Can Tehran succeed where Washington and Moscow have failed? Can Iran do better than the P5 has done in facilitating a process whereby Syrians determine the terms under which peace and security will be established in non-ISIL Syria?
Put aside the fact that Iran had no role in formulating the Geneva Final Communique and, therefore, has no interest in its implementation. Perhaps Tehran has another formula in mind. It is entitled to a hearing. That which Tehran proposes, however, should be subjected to the same standard the literal language of Geneva Communique achieved: transitional governing arrangements for the exercise of full executive power to be arrived at entirely by Syrians based on mutual consent.
This will be problematic for Iran. It will not want to risk the passing of the Assad regime unless a Syrian government able and willing to do as Tehran pleases with respect to Iranian-orchestrated Syrian support for Hezbollah in Lebanon replaces it. Track two discussions with informed Iranians suggest that Tehran doubts that any replacement can replicate the reliability of the genuine article: Bashar al-Assad. Any Iranian peace proposal will likely posit an extended transitional role for the regime, thereby preempting the voices of Syrians. Calling for general elections under current conditions—with barrel bombs falling, starvation sieges in place, and much of the country under Islamic State (ISIL, or ISIS) military control—would be the emptiest of proposals.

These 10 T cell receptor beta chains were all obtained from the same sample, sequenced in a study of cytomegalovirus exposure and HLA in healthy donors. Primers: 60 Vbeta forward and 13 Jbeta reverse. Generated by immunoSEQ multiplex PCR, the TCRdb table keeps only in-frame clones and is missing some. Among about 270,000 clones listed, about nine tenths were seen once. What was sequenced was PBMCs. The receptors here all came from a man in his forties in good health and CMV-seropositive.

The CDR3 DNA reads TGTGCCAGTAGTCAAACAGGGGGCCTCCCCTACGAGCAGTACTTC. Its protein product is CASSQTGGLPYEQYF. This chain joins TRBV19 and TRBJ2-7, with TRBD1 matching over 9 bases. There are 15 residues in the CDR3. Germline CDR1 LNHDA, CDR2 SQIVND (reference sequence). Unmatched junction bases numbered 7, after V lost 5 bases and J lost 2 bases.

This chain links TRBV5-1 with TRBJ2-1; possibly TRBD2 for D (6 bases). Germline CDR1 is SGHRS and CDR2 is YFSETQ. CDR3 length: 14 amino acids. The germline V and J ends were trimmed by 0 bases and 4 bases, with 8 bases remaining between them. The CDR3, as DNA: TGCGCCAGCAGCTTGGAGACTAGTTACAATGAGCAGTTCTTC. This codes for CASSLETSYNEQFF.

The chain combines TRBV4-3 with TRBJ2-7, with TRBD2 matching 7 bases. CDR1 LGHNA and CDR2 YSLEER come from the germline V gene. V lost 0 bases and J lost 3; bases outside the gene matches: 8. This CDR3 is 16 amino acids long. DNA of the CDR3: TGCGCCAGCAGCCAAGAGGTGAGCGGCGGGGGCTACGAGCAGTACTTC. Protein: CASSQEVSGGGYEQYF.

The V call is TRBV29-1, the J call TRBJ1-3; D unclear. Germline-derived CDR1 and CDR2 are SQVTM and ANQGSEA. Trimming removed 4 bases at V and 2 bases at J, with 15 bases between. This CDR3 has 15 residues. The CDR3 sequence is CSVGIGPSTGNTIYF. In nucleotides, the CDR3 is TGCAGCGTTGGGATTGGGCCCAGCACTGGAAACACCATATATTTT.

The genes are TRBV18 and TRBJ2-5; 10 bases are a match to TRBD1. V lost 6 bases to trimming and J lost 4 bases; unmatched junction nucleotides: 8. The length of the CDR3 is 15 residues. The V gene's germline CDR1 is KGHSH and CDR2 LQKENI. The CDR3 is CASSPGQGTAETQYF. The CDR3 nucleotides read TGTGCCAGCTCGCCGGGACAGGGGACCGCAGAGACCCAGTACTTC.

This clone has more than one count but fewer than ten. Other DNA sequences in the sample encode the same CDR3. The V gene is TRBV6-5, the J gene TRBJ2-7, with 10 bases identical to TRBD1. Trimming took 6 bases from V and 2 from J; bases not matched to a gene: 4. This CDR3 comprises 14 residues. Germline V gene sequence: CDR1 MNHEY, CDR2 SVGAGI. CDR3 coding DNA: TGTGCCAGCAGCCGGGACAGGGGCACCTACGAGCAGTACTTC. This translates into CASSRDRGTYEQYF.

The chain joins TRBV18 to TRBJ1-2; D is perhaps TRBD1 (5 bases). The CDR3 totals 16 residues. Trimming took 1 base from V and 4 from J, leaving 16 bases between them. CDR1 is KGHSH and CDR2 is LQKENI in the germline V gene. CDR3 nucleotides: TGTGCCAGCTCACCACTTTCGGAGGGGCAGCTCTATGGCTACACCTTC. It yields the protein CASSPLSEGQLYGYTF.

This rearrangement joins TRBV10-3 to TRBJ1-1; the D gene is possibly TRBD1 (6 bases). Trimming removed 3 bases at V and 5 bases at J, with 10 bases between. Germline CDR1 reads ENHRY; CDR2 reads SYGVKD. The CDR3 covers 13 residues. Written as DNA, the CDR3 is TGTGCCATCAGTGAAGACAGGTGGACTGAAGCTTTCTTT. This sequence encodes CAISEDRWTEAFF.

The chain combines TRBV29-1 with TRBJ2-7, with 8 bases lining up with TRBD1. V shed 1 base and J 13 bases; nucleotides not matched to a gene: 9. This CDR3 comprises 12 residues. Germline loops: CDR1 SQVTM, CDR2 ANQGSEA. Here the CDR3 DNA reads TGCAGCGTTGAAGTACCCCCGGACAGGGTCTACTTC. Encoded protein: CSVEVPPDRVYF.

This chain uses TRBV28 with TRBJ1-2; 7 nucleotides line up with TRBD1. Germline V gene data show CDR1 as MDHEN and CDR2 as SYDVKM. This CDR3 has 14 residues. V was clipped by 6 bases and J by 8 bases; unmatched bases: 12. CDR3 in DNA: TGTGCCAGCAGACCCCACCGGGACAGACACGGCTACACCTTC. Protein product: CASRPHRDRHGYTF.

Were the issue of the regime’s role in transitional governing arrangements truly left to Syrians to decide, ideally the answers to a handful of questions would be dispositive: Given the events of the past fifty-three months, does Bashar al-Assad have the requisite credibility and skill to play a central role in reconstruction, reconciliation, and reform? Has he demonstrated the ability to reach out to adversaries and to protect the defenseless? Has he cooperated fully with United Nations efforts to seek a political settlement and expedite humanitarian assistance to needy Syrians? Can he be the kind of unifying figure who can persuade refugees to return and rally the country against the barbarity represented by ISIL?
The future of Bashar al-Assad and his regime ought to be determined exclusively by Syrians. No doubt, the question of who or what follows Bashar is interesting. Even more interesting is the question of how the views of unarmed Syrian local leaders and civil society activists will weigh on what comes next.
The near-term question, however, centers on transitional arrangements. Those in Tehran who insist on overriding a Syrian decision on the regime’s future might well consider whether a continuing role for Bashar will stabilize matters—even within an Alawite community sacrificing its sons for the ruling family—or pump gasoline onto a raging fire. Syrians should decide. Tehran need only decide whether its own Hezbollah-related needs trump the needs of 23 million Syrians. If it decides Syrians come first, a 180-degree policy reversal will be forthcoming.
Frederic C. Hof is a Senior Fellow with the Atlantic Council’s Rafik Hariri Center for the Middle East.